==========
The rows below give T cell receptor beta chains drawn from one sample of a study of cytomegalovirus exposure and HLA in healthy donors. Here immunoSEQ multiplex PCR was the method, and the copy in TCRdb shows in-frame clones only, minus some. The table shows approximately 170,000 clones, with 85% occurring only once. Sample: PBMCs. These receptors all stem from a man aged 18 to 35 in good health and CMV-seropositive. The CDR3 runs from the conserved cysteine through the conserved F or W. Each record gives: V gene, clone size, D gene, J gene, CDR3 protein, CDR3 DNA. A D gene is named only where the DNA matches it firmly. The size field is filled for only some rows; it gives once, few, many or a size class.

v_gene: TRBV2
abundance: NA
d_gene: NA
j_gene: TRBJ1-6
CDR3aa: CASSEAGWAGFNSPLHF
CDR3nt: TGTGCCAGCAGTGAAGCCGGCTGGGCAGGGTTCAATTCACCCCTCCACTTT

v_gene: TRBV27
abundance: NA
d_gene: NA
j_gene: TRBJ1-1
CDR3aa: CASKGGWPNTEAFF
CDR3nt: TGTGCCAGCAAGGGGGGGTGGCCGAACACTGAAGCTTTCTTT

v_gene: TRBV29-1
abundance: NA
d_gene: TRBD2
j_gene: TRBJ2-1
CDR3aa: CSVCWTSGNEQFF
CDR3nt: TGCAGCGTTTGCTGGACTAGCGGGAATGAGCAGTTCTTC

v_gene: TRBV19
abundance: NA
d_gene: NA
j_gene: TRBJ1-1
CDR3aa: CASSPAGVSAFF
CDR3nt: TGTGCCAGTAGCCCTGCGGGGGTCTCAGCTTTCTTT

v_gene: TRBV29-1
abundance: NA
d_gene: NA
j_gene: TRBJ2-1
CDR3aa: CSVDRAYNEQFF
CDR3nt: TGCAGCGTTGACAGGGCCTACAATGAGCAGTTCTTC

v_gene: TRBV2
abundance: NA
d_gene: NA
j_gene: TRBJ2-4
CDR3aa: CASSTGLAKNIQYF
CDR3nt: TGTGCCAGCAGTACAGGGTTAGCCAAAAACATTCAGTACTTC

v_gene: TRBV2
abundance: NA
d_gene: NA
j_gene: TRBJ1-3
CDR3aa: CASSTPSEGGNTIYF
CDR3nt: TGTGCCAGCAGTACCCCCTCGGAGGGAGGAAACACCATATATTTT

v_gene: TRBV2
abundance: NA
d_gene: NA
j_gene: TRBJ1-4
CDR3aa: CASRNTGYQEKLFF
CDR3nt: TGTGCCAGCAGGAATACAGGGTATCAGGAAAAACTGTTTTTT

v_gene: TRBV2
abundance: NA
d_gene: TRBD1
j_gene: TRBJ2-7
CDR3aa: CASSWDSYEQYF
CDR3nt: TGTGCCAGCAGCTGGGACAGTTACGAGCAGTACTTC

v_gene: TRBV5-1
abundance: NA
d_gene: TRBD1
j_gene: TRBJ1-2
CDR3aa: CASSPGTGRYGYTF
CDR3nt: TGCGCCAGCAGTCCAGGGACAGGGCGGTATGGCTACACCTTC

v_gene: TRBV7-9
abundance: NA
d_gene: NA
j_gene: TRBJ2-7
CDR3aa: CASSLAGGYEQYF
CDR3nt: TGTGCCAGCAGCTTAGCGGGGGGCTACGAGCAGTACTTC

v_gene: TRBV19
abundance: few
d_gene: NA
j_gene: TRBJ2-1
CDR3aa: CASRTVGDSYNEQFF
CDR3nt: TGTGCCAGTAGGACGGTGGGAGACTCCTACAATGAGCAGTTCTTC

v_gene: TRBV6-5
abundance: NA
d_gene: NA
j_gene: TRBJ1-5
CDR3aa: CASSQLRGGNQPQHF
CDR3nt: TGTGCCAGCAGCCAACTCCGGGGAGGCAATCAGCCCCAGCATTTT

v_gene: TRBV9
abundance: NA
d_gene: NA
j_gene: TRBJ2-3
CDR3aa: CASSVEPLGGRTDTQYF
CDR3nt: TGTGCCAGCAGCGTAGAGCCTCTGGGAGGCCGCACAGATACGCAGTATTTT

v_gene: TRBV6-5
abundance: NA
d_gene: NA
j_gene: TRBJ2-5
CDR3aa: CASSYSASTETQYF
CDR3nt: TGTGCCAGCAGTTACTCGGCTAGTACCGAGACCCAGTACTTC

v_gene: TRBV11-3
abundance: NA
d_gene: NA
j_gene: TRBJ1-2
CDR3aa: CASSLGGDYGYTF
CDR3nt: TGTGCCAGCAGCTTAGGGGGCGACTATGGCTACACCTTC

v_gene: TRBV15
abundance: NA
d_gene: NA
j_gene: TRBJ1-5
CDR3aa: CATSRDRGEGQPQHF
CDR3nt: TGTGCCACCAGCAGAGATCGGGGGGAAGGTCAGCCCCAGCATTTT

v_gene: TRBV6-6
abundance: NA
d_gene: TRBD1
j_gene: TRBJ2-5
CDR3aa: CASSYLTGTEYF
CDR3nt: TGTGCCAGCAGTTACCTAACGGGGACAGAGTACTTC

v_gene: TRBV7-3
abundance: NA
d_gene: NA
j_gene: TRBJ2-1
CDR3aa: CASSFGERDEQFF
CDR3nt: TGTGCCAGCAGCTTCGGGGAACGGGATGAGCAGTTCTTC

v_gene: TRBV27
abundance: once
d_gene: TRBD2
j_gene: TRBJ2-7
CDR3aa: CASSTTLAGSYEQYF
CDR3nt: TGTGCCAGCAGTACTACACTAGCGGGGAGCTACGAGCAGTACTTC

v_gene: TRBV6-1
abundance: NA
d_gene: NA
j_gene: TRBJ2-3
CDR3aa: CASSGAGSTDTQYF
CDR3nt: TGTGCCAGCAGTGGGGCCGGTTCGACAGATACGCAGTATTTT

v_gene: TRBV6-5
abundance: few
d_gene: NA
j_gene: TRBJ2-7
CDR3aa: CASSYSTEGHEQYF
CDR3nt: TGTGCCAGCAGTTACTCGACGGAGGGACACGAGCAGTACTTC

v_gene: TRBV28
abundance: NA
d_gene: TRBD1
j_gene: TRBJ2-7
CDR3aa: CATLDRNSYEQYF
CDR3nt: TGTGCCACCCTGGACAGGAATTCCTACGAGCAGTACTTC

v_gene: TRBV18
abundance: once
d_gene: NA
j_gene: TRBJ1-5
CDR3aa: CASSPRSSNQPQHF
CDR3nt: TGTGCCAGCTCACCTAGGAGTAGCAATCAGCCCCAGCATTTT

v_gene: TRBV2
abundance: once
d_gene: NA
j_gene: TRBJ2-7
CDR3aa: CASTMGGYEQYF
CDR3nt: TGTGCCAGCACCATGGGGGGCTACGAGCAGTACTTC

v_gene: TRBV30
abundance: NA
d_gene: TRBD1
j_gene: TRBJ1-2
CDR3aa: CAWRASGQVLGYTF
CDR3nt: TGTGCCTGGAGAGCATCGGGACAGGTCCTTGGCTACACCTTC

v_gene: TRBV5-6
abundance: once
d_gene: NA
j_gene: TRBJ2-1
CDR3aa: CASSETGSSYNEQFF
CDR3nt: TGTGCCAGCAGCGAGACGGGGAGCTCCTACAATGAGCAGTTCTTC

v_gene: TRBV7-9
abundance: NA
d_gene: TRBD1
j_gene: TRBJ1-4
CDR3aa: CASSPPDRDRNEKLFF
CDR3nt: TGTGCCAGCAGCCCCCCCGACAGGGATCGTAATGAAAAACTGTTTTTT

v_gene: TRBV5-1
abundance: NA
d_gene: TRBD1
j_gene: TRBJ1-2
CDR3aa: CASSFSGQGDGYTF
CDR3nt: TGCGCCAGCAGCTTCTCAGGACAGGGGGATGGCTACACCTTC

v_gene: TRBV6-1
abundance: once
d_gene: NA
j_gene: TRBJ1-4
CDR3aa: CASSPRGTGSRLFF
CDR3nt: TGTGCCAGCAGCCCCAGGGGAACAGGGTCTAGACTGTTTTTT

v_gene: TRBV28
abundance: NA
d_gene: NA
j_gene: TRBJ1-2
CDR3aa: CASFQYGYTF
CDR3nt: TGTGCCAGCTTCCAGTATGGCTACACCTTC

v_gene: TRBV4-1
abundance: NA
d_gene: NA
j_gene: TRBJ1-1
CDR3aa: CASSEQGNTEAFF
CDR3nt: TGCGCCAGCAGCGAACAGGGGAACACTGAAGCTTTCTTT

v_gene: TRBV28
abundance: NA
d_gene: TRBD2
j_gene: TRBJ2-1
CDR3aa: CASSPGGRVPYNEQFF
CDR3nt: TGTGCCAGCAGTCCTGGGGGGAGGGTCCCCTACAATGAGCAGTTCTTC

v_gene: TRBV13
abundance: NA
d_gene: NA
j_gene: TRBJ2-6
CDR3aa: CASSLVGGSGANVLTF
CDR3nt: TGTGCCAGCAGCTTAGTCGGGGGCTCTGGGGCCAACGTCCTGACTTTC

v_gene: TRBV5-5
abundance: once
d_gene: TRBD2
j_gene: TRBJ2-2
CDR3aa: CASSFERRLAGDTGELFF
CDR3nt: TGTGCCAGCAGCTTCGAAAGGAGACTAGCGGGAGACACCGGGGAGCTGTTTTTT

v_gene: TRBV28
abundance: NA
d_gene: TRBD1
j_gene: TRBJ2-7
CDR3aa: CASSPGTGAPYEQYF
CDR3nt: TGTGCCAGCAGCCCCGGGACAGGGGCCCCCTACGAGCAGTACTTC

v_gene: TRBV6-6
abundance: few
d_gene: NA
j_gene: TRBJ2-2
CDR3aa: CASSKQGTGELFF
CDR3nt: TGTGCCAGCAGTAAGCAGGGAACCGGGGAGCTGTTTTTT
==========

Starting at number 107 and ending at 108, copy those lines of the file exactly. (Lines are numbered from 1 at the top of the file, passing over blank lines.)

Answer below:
j_gene: TRBJ2-5
CDR3aa: CASSYLTGTEYF